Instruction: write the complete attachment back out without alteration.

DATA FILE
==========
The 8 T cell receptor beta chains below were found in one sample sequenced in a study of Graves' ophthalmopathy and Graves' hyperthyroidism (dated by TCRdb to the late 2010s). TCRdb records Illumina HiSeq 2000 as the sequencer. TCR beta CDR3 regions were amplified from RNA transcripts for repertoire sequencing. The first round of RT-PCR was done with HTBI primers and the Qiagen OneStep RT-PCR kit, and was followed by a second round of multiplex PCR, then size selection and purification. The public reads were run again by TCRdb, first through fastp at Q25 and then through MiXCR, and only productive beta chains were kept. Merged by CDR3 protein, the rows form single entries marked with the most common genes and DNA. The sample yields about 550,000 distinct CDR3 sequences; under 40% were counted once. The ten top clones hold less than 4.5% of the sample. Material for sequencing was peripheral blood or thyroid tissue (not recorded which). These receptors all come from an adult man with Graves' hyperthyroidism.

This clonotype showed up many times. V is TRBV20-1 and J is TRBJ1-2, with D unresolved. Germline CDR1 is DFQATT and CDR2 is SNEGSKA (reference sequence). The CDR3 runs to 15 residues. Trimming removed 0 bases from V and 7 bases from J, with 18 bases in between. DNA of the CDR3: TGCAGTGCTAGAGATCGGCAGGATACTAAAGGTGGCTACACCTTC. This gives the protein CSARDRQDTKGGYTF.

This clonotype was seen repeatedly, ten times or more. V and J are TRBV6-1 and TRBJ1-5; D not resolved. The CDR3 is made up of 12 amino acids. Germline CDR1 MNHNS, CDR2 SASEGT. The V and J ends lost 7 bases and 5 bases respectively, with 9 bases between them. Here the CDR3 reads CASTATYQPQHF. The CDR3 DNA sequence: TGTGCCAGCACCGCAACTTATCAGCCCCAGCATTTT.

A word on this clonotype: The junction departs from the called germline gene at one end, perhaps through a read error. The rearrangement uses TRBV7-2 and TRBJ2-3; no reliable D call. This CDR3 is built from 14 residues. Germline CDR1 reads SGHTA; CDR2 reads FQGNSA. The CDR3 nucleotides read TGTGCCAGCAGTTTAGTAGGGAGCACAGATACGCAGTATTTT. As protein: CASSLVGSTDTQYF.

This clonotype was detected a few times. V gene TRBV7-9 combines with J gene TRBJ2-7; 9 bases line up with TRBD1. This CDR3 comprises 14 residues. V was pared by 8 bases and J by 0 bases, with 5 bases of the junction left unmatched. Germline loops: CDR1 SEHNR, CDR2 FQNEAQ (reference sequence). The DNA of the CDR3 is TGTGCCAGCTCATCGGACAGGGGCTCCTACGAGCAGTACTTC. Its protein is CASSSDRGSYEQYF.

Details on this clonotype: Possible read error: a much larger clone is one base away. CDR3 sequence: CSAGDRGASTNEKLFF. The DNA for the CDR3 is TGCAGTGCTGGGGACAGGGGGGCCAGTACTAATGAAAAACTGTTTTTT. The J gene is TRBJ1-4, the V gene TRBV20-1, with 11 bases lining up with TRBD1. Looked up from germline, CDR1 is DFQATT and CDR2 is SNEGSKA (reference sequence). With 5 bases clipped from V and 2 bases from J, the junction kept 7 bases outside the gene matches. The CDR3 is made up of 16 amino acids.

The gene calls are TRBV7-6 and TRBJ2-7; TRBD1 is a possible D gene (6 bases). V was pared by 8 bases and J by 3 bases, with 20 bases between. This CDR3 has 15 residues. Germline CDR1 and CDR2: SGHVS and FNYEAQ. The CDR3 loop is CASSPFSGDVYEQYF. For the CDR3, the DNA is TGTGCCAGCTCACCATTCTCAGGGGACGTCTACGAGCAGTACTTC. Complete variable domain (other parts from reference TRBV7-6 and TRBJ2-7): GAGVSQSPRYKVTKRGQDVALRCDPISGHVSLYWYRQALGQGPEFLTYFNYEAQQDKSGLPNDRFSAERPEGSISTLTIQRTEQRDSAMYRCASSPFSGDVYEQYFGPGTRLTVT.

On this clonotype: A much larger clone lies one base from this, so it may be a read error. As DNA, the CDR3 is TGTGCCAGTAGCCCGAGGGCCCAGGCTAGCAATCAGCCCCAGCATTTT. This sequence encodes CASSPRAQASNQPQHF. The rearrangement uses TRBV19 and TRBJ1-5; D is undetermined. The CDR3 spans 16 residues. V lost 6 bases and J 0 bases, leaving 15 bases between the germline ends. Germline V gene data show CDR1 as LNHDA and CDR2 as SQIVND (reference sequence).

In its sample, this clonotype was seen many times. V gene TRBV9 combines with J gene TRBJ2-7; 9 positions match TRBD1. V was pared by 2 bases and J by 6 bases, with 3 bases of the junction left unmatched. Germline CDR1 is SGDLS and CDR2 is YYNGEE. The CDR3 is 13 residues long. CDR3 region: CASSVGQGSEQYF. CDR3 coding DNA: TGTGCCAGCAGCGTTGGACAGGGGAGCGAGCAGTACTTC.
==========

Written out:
The 8 T cell receptor beta chains below were found in one sample sequenced in a study of Graves' ophthalmopathy and Graves' hyperthyroidism (dated by TCRdb to the late 2010s). TCRdb records Illumina HiSeq 2000 as the sequencer. TCR beta CDR3 regions were amplified from RNA transcripts for repertoire sequencing. The first round of RT-PCR was done with HTBI primers and the Qiagen OneStep RT-PCR kit, and was followed by a second round of multiplex PCR, then size selection and purification. The public reads were run again by TCRdb, first through fastp at Q25 and then through MiXCR, and only productive beta chains were kept. Merged by CDR3 protein, the rows form single entries marked with the most common genes and DNA. The sample yields about 550,000 distinct CDR3 sequences; under 40% were counted once. The ten top clones hold less than 4.5% of the sample. Material for sequencing was peripheral blood or thyroid tissue (not recorded which). These receptors all come from an adult man with Graves' hyperthyroidism.

This clonotype showed up many times. V is TRBV20-1 and J is TRBJ1-2, with D unresolved. Germline CDR1 is DFQATT and CDR2 is SNEGSKA (reference sequence). The CDR3 runs to 15 residues. Trimming removed 0 bases from V and 7 bases from J, with 18 bases in between. DNA of the CDR3: TGCAGTGCTAGAGATCGGCAGGATACTAAAGGTGGCTACACCTTC. This gives the protein CSARDRQDTKGGYTF.

This clonotype was seen repeatedly, ten times or more. V and J are TRBV6-1 and TRBJ1-5; D not resolved. The CDR3 is made up of 12 amino acids. Germline CDR1 MNHNS, CDR2 SASEGT. The V and J ends lost 7 bases and 5 bases respectively, with 9 bases between them. Here the CDR3 reads CASTATYQPQHF. The CDR3 DNA sequence: TGTGCCAGCACCGCAACTTATCAGCCCCAGCATTTT.

A word on this clonotype: The junction departs from the called germline gene at one end, perhaps through a read error. The rearrangement uses TRBV7-2 and TRBJ2-3; no reliable D call. This CDR3 is built from 14 residues. Germline CDR1 reads SGHTA; CDR2 reads FQGNSA. The CDR3 nucleotides read TGTGCCAGCAGTTTAGTAGGGAGCACAGATACGCAGTATTTT. As protein: CASSLVGSTDTQYF.

This clonotype was detected a few times. V gene TRBV7-9 combines with J gene TRBJ2-7; 9 bases line up with TRBD1. This CDR3 comprises 14 residues. V was pared by 8 bases and J by 0 bases, with 5 bases of the junction left unmatched. Germline loops: CDR1 SEHNR, CDR2 FQNEAQ (reference sequence). The DNA of the CDR3 is TGTGCCAGCTCATCGGACAGGGGCTCCTACGAGCAGTACTTC. Its protein is CASSSDRGSYEQYF.

Details on this clonotype: Possible read error: a much larger clone is one base away. CDR3 sequence: CSAGDRGASTNEKLFF. The DNA for the CDR3 is TGCAGTGCTGGGGACAGGGGGGCCAGTACTAATGAAAAACTGTTTTTT. The J gene is TRBJ1-4, the V gene TRBV20-1, with 11 bases lining up with TRBD1. Looked up from germline, CDR1 is DFQATT and CDR2 is SNEGSKA (reference sequence). With 5 bases clipped from V and 2 bases from J, the junction kept 7 bases outside the gene matches. The CDR3 is made up of 16 amino acids.

The gene calls are TRBV7-6 and TRBJ2-7; TRBD1 is a possible D gene (6 bases). V was pared by 8 bases and J by 3 bases, with 20 bases between. This CDR3 has 15 residues. Germline CDR1 and CDR2: SGHVS and FNYEAQ. The CDR3 loop is CASSPFSGDVYEQYF. For the CDR3, the DNA is TGTGCCAGCTCACCATTCTCAGGGGACGTCTACGAGCAGTACTTC. Complete variable domain (other parts from reference TRBV7-6 and TRBJ2-7): GAGVSQSPRYKVTKRGQDVALRCDPISGHVSLYWYRQALGQGPEFLTYFNYEAQQDKSGLPNDRFSAERPEGSISTLTIQRTEQRDSAMYRCASSPFSGDVYEQYFGPGTRLTVT.

On this clonotype: A much larger clone lies one base from this, so it may be a read error. As DNA, the CDR3 is TGTGCCAGTAGCCCGAGGGCCCAGGCTAGCAATCAGCCCCAGCATTTT. This sequence encodes CASSPRAQASNQPQHF. The rearrangement uses TRBV19 and TRBJ1-5; D is undetermined. The CDR3 spans 16 residues. V lost 6 bases and J 0 bases, leaving 15 bases between the germline ends. Germline V gene data show CDR1 as LNHDA and CDR2 as SQIVND (reference sequence).

In its sample, this clonotype was seen many times. V gene TRBV9 combines with J gene TRBJ2-7; 9 positions match TRBD1. V was pared by 2 bases and J by 6 bases, with 3 bases of the junction left unmatched. Germline CDR1 is SGDLS and CDR2 is YYNGEE. The CDR3 is 13 residues long. CDR3 region: CASSVGQGSEQYF. CDR3 coding DNA: TGTGCCAGCAGCGTTGGACAGGGGAGCGAGCAGTACTTC.